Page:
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The dozens of different kinds are different mounting designs for some of the really stupid manufacturing designs that are on some of the equipement that has beeen built in the past. As others have said, the #5 will usually do in most cases. Go to the Kadee site listed elsewhere in this thread for what exact number is required for any particular car or locomotive. If you're running only short trains, you may also want to consider some of the Kadee compatible couplers like the McHenry ones for their lower price. Please note that they will be fitting only the more common coupler pockets tho. They will mix well with the Kadees for those difficult to fit cases. I will also note here as has been noted by others, the couplers need to be properly mounted at the right height (they all need to be the same height amongst your equipment more than some exact number) so a "standard" coupler on a block of wood is a good thing to have to measure how high the couplers that you put on are to the track level. In addition, the track needs to be properly laid. Joints need to be smooth and no sudden changes in height are allowed or the couplers will indeed raise up and uncouple from each other - no more track sitting under the Christmas Tree! The best judge for trackwork is to take a long car and see what the couplers do as the car goes down the track. Anyplace that the height changes is a place of trouble which needs to be fixed.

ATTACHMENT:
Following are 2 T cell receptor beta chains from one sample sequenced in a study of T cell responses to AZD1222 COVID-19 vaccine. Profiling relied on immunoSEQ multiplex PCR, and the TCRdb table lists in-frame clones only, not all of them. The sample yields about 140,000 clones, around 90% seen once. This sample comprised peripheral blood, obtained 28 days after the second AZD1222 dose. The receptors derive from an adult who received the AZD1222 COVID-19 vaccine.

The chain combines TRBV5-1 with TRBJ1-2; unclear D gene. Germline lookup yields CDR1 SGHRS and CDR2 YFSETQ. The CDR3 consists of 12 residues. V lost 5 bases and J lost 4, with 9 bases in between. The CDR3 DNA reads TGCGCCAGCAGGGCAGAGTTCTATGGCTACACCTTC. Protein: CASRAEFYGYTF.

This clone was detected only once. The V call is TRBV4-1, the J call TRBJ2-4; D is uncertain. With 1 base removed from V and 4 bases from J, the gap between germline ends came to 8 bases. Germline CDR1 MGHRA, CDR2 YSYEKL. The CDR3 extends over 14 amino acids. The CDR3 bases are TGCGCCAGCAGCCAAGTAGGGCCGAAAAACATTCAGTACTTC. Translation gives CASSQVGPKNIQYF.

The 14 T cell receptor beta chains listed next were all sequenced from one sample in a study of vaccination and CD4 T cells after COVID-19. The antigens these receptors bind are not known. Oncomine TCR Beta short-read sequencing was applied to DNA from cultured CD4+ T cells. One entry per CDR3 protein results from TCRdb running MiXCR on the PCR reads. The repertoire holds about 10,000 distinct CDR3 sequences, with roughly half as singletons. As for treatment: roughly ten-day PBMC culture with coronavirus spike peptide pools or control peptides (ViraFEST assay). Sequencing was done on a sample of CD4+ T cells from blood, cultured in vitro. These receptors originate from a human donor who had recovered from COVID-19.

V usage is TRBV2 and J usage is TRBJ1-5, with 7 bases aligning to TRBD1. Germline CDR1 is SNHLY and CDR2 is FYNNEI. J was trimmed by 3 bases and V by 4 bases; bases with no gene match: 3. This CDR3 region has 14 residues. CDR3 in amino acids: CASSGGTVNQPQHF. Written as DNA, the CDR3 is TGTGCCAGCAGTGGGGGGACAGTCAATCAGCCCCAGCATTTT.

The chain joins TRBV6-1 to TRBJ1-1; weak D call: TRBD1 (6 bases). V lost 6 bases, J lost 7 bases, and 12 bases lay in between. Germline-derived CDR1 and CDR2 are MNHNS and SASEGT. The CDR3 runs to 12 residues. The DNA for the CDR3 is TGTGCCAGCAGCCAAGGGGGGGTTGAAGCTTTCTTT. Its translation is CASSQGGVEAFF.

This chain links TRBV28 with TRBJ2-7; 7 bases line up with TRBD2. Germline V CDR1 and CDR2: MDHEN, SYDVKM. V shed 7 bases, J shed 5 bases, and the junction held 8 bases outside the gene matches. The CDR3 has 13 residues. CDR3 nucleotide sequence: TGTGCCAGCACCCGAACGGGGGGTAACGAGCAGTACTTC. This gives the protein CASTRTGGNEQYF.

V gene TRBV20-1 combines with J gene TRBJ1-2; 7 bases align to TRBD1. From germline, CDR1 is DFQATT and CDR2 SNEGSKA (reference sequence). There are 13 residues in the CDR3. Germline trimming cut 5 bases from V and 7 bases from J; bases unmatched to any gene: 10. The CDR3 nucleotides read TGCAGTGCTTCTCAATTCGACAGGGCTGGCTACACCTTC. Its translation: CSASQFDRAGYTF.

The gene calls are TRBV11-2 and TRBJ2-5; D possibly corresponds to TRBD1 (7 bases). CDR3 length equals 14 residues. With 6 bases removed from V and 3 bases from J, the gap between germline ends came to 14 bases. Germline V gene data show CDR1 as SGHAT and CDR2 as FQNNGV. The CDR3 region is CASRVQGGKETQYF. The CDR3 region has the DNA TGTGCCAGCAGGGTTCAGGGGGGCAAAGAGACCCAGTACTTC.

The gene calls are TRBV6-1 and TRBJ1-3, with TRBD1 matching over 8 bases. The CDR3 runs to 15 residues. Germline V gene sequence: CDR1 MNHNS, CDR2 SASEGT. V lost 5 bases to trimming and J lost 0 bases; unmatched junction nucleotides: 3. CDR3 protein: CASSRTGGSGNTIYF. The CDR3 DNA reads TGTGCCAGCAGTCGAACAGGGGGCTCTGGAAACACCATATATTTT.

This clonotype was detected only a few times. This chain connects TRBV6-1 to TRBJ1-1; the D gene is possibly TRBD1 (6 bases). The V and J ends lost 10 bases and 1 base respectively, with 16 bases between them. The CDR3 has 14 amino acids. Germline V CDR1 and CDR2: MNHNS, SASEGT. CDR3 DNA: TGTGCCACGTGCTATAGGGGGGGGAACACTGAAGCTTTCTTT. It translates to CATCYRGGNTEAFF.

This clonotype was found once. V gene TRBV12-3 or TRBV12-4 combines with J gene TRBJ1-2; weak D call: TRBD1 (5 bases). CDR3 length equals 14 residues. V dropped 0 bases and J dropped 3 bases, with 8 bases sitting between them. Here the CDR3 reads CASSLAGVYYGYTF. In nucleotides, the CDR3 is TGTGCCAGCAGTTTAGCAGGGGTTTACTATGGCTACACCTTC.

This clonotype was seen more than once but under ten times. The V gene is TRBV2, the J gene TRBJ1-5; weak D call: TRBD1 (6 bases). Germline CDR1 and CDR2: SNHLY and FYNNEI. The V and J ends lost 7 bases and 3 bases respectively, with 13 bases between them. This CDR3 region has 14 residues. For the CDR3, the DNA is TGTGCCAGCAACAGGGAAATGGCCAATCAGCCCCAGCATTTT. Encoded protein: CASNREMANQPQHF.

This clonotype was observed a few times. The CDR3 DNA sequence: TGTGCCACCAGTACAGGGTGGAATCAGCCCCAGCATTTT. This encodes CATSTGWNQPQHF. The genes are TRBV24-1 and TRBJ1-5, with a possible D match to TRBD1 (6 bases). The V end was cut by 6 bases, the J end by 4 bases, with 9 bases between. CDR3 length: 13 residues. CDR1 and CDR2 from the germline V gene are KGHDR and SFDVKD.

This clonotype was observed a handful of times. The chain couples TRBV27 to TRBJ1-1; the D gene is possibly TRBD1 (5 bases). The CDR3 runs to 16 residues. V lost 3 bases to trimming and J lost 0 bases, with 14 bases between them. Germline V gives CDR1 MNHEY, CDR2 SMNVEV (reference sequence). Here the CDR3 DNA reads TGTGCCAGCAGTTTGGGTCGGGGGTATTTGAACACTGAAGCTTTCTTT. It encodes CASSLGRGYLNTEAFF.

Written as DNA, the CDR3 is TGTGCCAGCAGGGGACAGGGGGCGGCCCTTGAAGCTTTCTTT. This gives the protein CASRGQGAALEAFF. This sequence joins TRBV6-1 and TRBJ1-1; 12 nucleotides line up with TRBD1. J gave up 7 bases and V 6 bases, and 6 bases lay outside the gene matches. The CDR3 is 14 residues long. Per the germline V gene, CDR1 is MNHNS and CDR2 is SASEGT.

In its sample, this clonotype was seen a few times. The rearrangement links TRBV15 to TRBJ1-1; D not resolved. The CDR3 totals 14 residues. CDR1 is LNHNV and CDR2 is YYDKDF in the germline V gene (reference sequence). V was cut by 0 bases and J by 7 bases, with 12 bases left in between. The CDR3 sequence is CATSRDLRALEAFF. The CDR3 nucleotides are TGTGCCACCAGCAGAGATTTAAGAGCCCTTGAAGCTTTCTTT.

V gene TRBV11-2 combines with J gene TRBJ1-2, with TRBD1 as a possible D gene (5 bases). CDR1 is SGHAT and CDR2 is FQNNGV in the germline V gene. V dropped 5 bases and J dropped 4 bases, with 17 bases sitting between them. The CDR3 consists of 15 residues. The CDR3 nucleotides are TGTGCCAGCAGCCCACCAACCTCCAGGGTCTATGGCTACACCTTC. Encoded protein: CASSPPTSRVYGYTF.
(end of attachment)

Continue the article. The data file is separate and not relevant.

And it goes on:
-- Bob May
rmay at nethere.com http: slash /nav.to slash bobmay http: slash /bobmay dot astronomy.net

Ok, I'm convinced. Kadee is the only way to go. However, there seem to be dozens of different kinds of Kadee couplers! More advice is needed please. What kind do I want?
Wayne
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On Fri, 10 Oct 2008 18:56:00 +0000, Puckdropper wrote:

You're right - I forgot that because I've never had a problem with the knuckle springs. Maybe I'm just lucky, or possibly because I seem to spend more time building models than I do running trains :-).
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I have found that an Xacto knife helps with putting a knuckle spring in place.
--
Frank Rosenbaum
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I've used that and a flat screwdriver. With either tool, it seems the process that works best is to place the spring in one prong and compress the spring to fit on the other. If you're lucky, you get it done on the first try...